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Reflecting a global trend, scores of countries have affirmed that their citizens are entitled to healthy air, water and land, and that their constitution should guarantee certain environmental rights.
This book examines the increasing recognition that the environment is a proper subject for protection in constitutional texts and for vindication by constitutional courts. This phenomenon, which the authors call environmental constitutionalism, represents the confluence of constitutional law, international law, human rights and environmental law.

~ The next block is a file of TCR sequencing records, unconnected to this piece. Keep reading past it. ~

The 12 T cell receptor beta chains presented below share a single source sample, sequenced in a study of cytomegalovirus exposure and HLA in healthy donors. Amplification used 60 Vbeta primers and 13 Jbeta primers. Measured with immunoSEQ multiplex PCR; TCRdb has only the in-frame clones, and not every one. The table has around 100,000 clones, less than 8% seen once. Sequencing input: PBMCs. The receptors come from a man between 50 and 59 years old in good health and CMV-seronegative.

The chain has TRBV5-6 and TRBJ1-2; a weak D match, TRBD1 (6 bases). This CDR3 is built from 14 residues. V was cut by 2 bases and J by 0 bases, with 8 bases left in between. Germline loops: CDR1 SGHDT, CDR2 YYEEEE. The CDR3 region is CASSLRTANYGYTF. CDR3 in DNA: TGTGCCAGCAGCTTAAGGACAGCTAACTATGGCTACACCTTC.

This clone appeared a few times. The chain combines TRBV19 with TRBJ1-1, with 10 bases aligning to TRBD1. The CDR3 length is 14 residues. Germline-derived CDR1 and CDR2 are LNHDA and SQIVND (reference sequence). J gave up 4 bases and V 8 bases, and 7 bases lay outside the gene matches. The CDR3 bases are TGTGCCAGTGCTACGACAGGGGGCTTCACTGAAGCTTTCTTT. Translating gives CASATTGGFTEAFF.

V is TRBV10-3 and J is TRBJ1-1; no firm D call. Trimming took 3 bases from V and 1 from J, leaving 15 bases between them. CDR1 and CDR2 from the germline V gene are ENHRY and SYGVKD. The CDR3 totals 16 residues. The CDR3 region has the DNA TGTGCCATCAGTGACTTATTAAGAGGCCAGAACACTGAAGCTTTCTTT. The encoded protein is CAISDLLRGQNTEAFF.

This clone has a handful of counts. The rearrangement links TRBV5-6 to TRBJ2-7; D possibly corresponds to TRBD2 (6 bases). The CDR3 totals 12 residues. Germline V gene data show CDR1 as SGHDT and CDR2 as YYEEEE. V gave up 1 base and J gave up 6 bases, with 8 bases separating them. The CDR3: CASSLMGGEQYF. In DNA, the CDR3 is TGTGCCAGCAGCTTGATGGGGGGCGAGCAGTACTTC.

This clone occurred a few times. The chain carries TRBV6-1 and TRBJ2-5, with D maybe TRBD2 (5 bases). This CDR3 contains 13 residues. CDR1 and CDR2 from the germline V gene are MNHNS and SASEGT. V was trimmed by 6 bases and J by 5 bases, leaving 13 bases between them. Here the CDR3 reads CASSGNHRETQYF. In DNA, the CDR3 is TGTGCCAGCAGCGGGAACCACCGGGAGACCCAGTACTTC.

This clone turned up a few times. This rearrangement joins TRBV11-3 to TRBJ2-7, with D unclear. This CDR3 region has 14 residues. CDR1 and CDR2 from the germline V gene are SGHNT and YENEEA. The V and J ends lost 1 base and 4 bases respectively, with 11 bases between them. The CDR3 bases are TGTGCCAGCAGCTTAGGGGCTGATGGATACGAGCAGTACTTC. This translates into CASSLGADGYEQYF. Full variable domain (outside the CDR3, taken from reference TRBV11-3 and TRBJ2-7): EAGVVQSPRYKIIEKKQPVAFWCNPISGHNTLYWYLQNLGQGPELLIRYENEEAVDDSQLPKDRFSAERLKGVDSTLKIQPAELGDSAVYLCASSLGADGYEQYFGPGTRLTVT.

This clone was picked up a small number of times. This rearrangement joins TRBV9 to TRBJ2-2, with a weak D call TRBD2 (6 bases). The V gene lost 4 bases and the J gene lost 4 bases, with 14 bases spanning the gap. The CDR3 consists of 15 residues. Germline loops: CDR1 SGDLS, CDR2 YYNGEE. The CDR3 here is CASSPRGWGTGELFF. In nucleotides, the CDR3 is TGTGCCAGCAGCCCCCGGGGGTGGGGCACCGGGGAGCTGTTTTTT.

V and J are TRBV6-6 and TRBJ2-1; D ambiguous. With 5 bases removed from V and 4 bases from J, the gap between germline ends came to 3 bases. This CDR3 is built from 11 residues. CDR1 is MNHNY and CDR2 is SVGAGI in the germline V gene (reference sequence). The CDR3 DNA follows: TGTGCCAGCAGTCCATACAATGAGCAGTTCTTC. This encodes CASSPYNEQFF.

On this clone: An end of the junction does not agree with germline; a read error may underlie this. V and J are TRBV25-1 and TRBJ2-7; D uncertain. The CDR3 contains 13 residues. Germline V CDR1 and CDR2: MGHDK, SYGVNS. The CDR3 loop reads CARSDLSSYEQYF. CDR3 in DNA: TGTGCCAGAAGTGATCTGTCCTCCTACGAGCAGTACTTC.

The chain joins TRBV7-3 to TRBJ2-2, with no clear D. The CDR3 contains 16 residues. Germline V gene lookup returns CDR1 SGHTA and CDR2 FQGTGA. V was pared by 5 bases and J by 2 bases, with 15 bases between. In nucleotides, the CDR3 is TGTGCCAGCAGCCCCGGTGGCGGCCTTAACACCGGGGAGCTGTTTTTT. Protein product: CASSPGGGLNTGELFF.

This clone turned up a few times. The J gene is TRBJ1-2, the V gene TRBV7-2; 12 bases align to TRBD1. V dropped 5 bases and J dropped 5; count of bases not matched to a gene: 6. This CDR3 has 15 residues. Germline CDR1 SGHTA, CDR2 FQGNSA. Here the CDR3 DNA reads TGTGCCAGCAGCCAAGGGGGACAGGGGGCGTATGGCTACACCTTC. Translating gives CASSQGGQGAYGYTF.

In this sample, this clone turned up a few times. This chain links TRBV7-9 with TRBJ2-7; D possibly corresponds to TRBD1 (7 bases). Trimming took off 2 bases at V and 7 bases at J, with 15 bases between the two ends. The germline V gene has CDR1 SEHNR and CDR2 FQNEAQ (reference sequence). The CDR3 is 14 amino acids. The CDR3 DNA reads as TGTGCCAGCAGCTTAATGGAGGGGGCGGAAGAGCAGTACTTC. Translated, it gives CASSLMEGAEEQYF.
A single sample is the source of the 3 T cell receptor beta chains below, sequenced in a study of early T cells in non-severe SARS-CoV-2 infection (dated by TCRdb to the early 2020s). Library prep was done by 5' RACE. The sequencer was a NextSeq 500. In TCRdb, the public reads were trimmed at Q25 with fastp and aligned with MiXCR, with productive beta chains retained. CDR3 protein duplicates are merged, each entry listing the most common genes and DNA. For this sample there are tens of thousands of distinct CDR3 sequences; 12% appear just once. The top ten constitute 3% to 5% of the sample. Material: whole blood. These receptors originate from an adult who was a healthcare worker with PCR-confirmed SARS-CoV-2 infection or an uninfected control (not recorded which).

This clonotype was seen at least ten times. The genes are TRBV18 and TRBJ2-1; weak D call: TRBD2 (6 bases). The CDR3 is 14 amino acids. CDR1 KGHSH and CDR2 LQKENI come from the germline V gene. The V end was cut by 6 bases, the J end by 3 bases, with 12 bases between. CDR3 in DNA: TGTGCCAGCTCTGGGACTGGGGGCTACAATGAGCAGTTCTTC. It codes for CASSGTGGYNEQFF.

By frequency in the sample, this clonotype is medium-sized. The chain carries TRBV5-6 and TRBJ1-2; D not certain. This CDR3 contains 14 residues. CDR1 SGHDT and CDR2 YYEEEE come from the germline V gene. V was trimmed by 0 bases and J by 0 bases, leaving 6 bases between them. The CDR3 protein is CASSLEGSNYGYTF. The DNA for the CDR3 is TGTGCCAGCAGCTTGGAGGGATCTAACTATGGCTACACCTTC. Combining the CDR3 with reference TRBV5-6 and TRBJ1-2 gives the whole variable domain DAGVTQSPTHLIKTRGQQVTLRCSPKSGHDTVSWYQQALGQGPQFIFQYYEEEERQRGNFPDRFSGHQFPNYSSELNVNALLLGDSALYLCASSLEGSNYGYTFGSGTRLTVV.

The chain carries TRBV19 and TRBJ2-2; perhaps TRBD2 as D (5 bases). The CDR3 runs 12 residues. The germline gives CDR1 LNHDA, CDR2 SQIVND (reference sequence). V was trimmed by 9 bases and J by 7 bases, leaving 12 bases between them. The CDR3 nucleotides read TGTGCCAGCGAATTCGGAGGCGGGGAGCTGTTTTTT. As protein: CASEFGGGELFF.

National apex and constitutional courts are exhibiting a growing interest in environmental rights, and as courts become more aware of what their peers are doing, this momentum is likely to increase.
This book explains why such provisions came into being, how they are expressed, and the extent to which they have been, and might be, enforced judicially. It is a singular resource for evaluating the content of and hope for constitutional environmental rights.